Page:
Austin, to me, is the Paris or Berlin of the red states. We have a major writer community here not because of UT’s Michener School of Writing, but because many red state artistic folk come here. I mentioned Rubber Rep. Those guys are from Kansas. We have tons of artists from Oklahoma, Arkansas, and Nebraska, just to name a few places. Austin is really known as a musician’s town. Iron and Wine live here. So does Smog (Bill Callahan). This is a great town for cinema. Richard Linklater lives here. A Scanner Darkly was filmed in my neighborhood. Robert Rodriguez lives and shoots here. The show Friday Night Lights is shot here. The Onion’s AV Club has a few writers here, like Sean O’Neal. This is a great town for food. The best New York style pizza I’ve ever had is here (a place called Homeslice). Was that enough name-dropping? The point is, Austin is happening. In Austin people do things because they want to do those things much in the way I image Berlin in the 20’s, or the West Village in the 60’s was like. When I was in New York, I felt if though many of my friends would do things less because they wanted to, and more because they could propel their career in someway. I should also mention Austin has its downsides. It is 106 degrees today with a choking humidity. To beat the heat some raccoons have invaded my attic, which is driving my dog crazy. But, yes, my fiancé loves it here, and so do I.
Q: You have done many, many residencies. Which would you recommend for those writers who need to get away?
A: You need to understand the environment will color the writing, so I pick that carefully. I like being around visual artists. Being a lit guy, they open my eyes to things I haven’t seen. MacDowell was a good place for me, and one I often pimp. I just got back from the Santa Fe Art Institute, which was fantastic. I had just the right amount of isolation and community to get work done. I really push the Anderson Center in Minnesota. They know what they are doing, and pick the artists very carefully.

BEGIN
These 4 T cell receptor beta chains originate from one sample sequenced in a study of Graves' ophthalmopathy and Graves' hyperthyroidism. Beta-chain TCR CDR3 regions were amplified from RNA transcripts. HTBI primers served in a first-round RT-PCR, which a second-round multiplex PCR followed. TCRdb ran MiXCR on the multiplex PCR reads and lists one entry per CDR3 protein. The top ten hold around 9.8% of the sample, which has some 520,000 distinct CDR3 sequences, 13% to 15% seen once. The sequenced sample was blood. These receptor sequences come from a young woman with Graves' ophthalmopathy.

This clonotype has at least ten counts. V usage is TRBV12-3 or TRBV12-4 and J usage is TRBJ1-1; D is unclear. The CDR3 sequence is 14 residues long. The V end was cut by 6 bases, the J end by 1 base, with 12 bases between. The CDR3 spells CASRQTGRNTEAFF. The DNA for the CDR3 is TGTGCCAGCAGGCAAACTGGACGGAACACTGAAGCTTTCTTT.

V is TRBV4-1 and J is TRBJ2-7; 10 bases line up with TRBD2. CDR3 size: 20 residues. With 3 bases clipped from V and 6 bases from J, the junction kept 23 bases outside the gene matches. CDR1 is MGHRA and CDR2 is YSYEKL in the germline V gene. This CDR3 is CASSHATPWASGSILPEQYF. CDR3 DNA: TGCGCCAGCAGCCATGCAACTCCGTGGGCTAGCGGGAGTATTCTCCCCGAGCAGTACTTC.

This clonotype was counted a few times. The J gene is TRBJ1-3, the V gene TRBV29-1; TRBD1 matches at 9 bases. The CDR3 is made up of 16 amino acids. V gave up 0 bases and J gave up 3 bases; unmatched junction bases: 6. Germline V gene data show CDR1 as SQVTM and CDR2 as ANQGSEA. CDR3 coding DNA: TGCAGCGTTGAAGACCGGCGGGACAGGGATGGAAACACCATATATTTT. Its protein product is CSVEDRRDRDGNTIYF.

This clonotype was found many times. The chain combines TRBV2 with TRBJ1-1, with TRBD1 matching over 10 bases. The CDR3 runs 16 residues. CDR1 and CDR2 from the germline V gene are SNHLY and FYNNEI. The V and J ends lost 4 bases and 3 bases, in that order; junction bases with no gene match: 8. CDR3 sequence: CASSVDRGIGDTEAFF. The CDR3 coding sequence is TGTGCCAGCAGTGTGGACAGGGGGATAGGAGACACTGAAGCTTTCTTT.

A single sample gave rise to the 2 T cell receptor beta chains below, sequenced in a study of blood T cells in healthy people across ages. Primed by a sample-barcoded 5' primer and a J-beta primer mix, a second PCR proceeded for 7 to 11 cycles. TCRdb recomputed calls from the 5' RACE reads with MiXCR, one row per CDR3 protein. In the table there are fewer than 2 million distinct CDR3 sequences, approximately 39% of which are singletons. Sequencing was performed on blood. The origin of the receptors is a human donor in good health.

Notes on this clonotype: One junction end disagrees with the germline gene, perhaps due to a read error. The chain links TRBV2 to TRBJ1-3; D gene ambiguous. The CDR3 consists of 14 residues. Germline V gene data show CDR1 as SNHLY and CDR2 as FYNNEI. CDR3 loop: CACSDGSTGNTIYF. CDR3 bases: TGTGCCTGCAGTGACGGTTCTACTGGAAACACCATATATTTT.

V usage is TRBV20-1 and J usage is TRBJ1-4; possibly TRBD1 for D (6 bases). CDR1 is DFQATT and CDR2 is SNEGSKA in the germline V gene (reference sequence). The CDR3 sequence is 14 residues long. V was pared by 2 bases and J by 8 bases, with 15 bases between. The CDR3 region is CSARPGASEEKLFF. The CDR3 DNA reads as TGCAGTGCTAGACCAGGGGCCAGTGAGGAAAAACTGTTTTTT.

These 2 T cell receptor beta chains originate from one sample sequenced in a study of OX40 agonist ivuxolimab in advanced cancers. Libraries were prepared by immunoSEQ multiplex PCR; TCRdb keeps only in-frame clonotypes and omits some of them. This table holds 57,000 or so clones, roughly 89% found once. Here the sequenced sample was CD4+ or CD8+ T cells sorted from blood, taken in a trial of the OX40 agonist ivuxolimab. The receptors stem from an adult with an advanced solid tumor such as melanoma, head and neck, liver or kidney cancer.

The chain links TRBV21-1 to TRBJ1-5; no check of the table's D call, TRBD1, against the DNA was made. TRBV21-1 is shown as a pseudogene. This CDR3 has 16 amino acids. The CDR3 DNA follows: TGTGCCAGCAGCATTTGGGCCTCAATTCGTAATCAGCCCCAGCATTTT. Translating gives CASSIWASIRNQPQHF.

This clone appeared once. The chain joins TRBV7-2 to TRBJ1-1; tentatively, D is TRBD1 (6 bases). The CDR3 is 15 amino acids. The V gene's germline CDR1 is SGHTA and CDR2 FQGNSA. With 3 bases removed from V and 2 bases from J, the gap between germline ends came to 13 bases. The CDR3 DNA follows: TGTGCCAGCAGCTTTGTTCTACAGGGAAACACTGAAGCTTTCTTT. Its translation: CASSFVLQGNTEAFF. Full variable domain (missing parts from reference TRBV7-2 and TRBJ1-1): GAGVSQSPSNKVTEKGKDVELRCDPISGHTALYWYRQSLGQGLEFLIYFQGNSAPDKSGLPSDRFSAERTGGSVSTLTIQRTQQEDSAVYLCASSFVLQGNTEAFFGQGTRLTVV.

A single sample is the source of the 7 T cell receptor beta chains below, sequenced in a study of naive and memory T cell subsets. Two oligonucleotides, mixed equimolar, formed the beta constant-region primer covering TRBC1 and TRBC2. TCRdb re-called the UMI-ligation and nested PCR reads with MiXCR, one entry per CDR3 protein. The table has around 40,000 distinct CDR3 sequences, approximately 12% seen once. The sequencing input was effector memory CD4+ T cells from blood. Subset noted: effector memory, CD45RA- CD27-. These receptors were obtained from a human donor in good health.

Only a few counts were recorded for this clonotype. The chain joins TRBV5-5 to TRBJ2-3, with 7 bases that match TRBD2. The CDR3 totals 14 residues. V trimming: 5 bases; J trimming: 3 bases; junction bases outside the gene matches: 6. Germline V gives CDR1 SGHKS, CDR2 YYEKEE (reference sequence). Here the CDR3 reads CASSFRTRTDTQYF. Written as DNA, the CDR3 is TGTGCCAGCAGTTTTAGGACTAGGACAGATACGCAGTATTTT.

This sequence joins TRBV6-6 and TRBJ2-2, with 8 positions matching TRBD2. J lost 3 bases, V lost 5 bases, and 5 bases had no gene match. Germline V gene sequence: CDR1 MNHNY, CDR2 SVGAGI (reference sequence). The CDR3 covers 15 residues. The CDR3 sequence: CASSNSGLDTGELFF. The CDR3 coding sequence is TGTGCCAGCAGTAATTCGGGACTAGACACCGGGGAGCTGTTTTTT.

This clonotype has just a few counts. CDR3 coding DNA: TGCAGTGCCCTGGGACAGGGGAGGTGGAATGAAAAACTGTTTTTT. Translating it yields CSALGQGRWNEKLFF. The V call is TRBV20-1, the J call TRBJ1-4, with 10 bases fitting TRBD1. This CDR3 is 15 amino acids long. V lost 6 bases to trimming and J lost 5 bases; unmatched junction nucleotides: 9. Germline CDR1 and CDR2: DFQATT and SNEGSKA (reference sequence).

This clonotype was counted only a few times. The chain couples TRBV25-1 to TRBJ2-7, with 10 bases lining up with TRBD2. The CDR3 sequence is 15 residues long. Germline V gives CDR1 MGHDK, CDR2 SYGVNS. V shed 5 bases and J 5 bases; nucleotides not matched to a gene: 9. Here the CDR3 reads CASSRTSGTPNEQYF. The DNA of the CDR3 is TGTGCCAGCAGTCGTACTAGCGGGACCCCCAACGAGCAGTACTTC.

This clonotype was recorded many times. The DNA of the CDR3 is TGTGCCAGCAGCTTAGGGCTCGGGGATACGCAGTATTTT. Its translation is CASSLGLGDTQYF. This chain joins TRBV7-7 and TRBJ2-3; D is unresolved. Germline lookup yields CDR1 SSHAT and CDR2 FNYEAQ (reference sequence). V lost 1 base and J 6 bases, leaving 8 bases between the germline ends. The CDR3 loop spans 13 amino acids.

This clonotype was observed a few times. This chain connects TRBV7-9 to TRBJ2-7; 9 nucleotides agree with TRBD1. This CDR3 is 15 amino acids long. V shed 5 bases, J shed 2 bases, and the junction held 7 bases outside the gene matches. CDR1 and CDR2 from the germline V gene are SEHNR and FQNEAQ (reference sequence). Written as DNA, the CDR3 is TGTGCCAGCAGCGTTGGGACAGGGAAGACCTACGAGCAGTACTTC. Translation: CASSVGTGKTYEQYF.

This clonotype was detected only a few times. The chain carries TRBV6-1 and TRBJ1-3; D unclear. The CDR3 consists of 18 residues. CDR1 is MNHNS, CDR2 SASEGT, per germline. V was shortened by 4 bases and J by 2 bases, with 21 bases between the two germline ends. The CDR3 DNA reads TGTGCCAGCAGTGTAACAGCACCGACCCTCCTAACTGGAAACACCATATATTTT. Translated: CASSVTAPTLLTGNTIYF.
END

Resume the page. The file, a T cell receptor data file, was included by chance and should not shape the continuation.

Q: What kind of theater excites you?
A: It is much easier to write about what I don’t like. I know what I’m “not” better than I know what I like. I can’t stand straight-up-forth-wall-realism. Why do that jazz on stage when television does it so much better. I come to New York about once a year and do my best to catch what Target Margin is doing. Recently, in Austin, I saw Loaded Gun Theory do a Max Langert farce. That was really fun theatre.
Q: What advice do you have for playwrights just starting out?
A: Get a dog. When you have a good day, when the writing goes well, and you get grants, and the reviews are good, the dog doesn’t care. The dog wants to go outside, smell things, poop, play with you, lick you, eat some peanut butter, and snuggle in bed with you, because you are the dog’s best friend. When you have a bad day, when you know the play you are writing is bad, is never gonna get produced, get rejection letters, or, my personal favorite in this economy-get a phone call from your grant people informing that they can’t give you the money you were awarded because times are rough, the dog doesn’t care. The dog wants to go outside, smell things, poop, play with you, lick you, eat some peanut butter, and snuggle in bed with you, because you are the dog’s best friend. A dog keeps you grounded. My dog’s birthday is coming up and I’m considering writing a children’s play in which my dog invites the raccoons down from the attic to have some cake, something of truce.
Q: You are among other things a teacher and essay writer/journalist. Where would you send me (online) to read the best of Braun?
A: Start with an essay called “Thanksgiving With The Blonde in The Brown Jacket
A lot of people like this short play, which is also being published in an A Train anthology.
I wrote a play for my bathtub. You can grab that here.
However, I think my best play is one of the plays I mentioned before, The Story of Jacob Murakami, or How I Learned To Stop Worrying and Realized Sacred Cows Make The Finest Cheeseburgers. I wrote that at the Anderson Center in Minnesota. You can get that on my website.
You can follow Timothy Braun on his blog Federal Prisoner 30664, twitter, and facebook.